*Blogger’s Note: I am keeping in step with this blog’s perspective of Christ-centered spirituality in contrast to dogmatic religion, as I acknowledge an author who wrote Tevye and his Daughters (or Tevye the Dairyman) and other tales by Sholem Aleichem. I have mentioned on another one of my blogs that our family (two kiddos and my one wife … I have only had one wife) is taking part (or parts) in the Fiddler on the Roof play. We have been immensely blessed to be a part of this production.
“Life is a dream for the wise, a game for the fool, a comedy for the rich, a tragedy for the poor.” – Sholem Aleichem
Our cast and crew are absolutely wonderful people with great talent. Their hearts are so good. I have included a picture of Sholem Aleichem, which I think is a very interesting picture! It is true that Joseph Stein is the author of Fiddler on the Roof. But Aleichem came up with the character of Tevye, and Aleichem’s work was the basis for The Fiddler on the Roof. This story’s setting takes place in Tsarist Russia, 1904, in a small town known as Anatevka.
As a young kiddo, I was refused the envied admission into the company of my older brothers / friends, in their great adventures. That message had a, somewhat, ominous similarity to the message our biblical predecessors (referred to in the Bible) received: “You are not welcome here .. We do not want you around …” For me, I was able to be healed from my childhood stigma and alienation dispensed from my pseudo-elders.
This message to the folks in Anatevka is near the very core of the Fiddler on the Roof, a message brought from those Russians bullying the Jewish folks: “You aren’t welcome here … We don’t want you around … We don’t like you.” Such a message cut far deeper into the souls and the dignity of the folks in Anatevka, compared to my childhood conflict with my brothers. So, what is happening … that God would be glorified, somehow, by His people going through painful trials, like alienation, like suffering?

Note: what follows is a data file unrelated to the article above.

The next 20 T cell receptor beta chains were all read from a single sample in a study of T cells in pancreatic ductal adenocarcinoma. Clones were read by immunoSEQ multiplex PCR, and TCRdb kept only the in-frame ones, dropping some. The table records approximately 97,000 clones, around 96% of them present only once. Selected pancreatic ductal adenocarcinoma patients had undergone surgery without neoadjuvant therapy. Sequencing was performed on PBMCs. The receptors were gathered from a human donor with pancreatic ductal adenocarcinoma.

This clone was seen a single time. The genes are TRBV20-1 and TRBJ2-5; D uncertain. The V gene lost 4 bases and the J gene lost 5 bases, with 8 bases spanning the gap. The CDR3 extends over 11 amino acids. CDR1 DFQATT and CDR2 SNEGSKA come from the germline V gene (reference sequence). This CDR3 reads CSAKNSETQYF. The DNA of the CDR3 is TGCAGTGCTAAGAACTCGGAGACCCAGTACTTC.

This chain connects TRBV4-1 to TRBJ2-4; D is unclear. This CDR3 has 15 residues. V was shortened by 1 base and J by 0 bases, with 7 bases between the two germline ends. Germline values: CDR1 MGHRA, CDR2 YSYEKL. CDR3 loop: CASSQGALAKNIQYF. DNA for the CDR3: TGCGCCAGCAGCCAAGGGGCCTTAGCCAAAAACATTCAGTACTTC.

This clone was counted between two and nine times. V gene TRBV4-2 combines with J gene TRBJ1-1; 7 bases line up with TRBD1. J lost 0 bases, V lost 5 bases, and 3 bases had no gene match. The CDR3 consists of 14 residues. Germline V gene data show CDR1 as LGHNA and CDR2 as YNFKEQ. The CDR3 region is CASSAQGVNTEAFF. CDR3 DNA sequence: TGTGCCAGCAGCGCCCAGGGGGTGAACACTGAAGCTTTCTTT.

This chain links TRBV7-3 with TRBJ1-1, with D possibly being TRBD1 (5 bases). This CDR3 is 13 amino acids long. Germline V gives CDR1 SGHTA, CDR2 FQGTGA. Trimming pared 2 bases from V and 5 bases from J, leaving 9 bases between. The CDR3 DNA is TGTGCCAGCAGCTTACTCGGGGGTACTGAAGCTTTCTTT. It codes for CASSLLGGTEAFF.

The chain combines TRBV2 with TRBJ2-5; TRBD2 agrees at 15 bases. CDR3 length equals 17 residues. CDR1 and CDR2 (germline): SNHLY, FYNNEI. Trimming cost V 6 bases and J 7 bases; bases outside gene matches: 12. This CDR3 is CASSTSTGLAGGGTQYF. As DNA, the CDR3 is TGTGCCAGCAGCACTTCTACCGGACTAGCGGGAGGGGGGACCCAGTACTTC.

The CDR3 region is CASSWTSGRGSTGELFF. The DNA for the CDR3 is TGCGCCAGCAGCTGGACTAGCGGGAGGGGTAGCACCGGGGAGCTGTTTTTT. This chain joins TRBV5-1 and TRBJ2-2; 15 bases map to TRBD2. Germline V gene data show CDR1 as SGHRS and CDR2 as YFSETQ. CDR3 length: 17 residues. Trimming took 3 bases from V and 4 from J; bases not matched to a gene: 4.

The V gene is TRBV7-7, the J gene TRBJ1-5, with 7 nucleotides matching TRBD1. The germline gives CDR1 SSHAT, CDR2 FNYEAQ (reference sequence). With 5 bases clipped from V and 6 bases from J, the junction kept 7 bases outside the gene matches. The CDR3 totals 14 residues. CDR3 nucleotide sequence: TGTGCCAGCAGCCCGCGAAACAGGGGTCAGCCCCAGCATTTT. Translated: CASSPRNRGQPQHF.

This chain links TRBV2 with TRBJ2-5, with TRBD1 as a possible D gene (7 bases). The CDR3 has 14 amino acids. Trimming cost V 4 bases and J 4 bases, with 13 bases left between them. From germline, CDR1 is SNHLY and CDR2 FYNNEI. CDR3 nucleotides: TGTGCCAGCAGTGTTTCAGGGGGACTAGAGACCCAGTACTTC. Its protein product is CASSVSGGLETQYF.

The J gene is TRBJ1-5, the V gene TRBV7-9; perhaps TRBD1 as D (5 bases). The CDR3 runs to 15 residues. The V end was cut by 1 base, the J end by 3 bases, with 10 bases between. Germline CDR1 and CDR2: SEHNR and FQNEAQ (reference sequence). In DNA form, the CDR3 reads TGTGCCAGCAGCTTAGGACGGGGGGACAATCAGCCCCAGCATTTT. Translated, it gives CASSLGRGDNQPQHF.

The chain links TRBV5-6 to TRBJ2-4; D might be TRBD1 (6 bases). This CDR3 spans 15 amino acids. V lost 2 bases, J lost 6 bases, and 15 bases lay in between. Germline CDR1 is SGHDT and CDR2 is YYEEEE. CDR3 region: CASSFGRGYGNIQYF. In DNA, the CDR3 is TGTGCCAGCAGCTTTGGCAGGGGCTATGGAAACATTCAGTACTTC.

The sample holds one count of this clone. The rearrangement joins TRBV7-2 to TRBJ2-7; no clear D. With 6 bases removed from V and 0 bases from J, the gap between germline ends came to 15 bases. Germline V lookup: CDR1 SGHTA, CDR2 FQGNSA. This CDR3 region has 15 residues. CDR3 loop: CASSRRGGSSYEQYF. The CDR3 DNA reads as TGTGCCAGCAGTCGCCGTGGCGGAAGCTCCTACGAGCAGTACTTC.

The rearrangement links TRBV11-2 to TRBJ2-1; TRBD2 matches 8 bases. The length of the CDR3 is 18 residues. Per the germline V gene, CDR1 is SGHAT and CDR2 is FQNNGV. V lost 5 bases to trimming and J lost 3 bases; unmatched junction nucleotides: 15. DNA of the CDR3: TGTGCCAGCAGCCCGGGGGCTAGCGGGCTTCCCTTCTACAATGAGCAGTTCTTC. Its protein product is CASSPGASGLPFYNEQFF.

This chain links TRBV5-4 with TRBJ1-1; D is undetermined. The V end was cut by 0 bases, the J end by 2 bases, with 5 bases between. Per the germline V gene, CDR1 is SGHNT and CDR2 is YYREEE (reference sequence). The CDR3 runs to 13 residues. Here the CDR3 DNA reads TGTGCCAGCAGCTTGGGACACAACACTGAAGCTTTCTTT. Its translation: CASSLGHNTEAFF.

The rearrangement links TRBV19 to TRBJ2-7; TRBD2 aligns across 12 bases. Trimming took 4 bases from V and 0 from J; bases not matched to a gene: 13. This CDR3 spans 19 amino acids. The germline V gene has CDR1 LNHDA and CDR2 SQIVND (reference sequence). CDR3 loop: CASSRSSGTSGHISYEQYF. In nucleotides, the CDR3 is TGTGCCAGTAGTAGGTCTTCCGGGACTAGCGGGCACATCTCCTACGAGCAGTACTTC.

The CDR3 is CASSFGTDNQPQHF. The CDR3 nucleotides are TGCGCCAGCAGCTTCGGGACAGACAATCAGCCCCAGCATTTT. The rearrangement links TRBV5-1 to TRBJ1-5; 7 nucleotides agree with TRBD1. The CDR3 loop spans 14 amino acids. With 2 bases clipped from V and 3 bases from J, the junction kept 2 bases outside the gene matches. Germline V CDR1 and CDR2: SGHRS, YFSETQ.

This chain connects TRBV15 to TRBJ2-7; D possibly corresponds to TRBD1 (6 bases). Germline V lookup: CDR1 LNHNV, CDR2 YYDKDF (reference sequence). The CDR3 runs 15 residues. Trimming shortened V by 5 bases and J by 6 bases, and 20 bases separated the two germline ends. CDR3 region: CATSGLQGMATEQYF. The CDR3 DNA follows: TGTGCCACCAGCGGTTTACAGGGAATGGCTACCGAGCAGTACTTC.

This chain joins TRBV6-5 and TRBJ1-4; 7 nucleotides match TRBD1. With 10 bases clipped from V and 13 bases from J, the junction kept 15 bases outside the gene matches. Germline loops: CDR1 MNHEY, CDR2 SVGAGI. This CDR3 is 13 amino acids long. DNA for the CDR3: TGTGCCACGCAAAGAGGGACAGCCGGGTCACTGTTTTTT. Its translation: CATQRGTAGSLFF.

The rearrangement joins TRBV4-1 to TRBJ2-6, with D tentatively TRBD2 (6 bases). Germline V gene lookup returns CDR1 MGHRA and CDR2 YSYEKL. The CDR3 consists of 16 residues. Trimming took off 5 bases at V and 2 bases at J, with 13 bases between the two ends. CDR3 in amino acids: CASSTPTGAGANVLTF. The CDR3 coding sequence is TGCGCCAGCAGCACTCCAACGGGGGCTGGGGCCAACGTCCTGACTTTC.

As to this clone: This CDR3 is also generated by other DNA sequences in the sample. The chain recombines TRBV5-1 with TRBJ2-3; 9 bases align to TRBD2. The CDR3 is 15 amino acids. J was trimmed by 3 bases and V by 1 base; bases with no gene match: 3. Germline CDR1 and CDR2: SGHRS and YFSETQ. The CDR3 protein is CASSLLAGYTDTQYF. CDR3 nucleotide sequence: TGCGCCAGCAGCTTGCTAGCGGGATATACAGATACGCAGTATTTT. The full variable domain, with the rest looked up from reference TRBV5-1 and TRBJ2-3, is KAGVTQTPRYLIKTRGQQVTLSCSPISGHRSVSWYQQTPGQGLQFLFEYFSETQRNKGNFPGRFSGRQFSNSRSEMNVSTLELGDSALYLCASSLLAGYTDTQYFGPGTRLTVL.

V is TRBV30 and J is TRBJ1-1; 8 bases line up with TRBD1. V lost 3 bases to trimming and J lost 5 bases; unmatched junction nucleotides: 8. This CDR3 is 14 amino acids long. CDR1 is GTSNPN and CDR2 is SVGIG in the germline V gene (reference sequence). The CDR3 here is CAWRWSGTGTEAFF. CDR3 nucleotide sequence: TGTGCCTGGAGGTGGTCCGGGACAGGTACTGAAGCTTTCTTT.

One thought that has emerged during our rehearsals, during our own individual script-memorization sessions: I am not able to fathom the hell-on-earth Jewish people have gone through … such as the Holocaust. There is no way. The Old Testament carries countless descriptions of God-honoring, Biblical impact-players being ostracized, persecuted, alienated, banished, tortured, killed, bullied ….
And, I quietly consider that most of us experienced some level of being ostracized, persecuted, alienated, banished, bullied, told that we are not welcome, told that we have to leave … and some have been tortured. One of the truths that cannot be disputed is that oppression, hatred, racism, injustice has been around for a long, long time, sustained by many different ethnic groups. We all need to be encouraged, and we all need hope. One of my favorite exchanges (there are many) takes place between Tevye and Mendel:
Mendel: "And our forefathers have been forced out of many, many places at a moment's notice.
"Tevye: "Maybe that is why we always wear our hats." (Tevye emits a slight grin as he says this)
Tevye’s words seem to emphasize the strength of both Tevye and the people of Anatevka, their resilience, which come out in the form of a seasoned sense of humor. By the way, for those in the Denver, CO area, there are still tickets available for Wednesday, the 19th of February. The Thursday (20th) and Friday (20th) performances are sold out. (303) 670-1319
Image of the Fiddler on the Roof (left) from http://freudsbutcher.com/wp-content/uploads/2012/12/fiddler-on-the-roof.jpg